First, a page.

Having lost Illinois’s election for the US senate in 1858, Abraham Lincoln was a longshot for the presidency in 1860. But his fortunes changed after New York party leaders invited him to give a speech to Republican power brokers on February 27, 1860 at Cooper Union. Lincoln seized the moment.
For two hours, the clean-shaven, gaunt, and ungainly “pioneer lawyer,” who underwhelmed many audiences at first glance, delivered an attack against proslavery expansionism that was both cogent and rousing. He skewered Stephen Douglas, deftly made the case that the Dred Scott decision was constitutionally and historically ungrounded, and forcefully articulated the Republican party’s moral opposition to slavery.
The audience, which included powerful Republicans and media elite, was galvanized by Lincoln’s oration. The city’s newspapers ran the text of the Cooper Union speech the next day; The New York Times published it on the front page. Horace Greeley, editor of the antislavery New York Tribune, was in attendance for the speech, and his paper said of Lincoln at Cooper Union: “No man ever before made such an impression on his first appeal to a New York audience.”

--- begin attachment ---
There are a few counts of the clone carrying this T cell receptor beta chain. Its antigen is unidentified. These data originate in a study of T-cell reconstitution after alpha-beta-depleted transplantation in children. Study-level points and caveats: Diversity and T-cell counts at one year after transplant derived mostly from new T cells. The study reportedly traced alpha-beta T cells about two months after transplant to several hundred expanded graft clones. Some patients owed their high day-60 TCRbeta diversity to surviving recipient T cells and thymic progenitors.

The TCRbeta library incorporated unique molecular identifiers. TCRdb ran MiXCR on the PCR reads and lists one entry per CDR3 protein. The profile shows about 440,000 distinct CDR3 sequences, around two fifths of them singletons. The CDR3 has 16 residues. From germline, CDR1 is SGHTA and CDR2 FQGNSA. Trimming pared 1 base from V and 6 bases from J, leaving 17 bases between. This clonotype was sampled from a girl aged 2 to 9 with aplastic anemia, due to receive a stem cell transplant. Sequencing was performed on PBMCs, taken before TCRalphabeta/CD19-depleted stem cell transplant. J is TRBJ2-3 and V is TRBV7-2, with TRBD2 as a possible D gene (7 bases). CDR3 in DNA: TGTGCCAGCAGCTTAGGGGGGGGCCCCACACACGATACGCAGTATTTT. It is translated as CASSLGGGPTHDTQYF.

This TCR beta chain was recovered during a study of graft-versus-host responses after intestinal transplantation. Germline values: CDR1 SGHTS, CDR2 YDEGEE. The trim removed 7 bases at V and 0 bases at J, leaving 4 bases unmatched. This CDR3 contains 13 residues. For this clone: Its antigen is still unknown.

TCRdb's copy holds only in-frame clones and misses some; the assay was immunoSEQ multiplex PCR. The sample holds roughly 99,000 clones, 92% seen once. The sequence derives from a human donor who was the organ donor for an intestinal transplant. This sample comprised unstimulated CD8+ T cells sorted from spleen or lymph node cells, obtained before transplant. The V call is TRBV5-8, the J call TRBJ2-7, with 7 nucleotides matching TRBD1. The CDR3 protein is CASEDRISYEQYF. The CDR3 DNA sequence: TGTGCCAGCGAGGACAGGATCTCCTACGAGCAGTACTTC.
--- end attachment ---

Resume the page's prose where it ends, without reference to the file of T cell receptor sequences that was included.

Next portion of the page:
Scholars consider the Cooper Union speech the most important of Lincoln’s political life. If it had not been as stunningly effective as it was, he would not have gone on, as he did months later, to win the Republican nomination for the president, and then the White House. Harold Holzer, author of Lincoln at Cooper Union, plays out the implications:
[H]ad Lincoln failed in New York, few might recognize today the nation he went on to defend and rededicate. It can be argued that without Cooper Union, hence without Lincoln at the helm, the United States might be remembered today as a failed experiment that fractured into a North American Balkans.
Instead, Abraham Lincoln did triumph in New York. He delivered a learned, witty, and exquisitely reasoned address that electrified his elite audience and, more important, reverberated in newspapers and pamphlets alike until it reached tens of thousands of Republican voters across the North. He had arrived at Cooper Union a politician with more defeats than victories, but he departed politically reborn.
“At the Cooper Union,” in Holzer’s words, “Lincoln became more than a regional curiosity. He became a national leader.”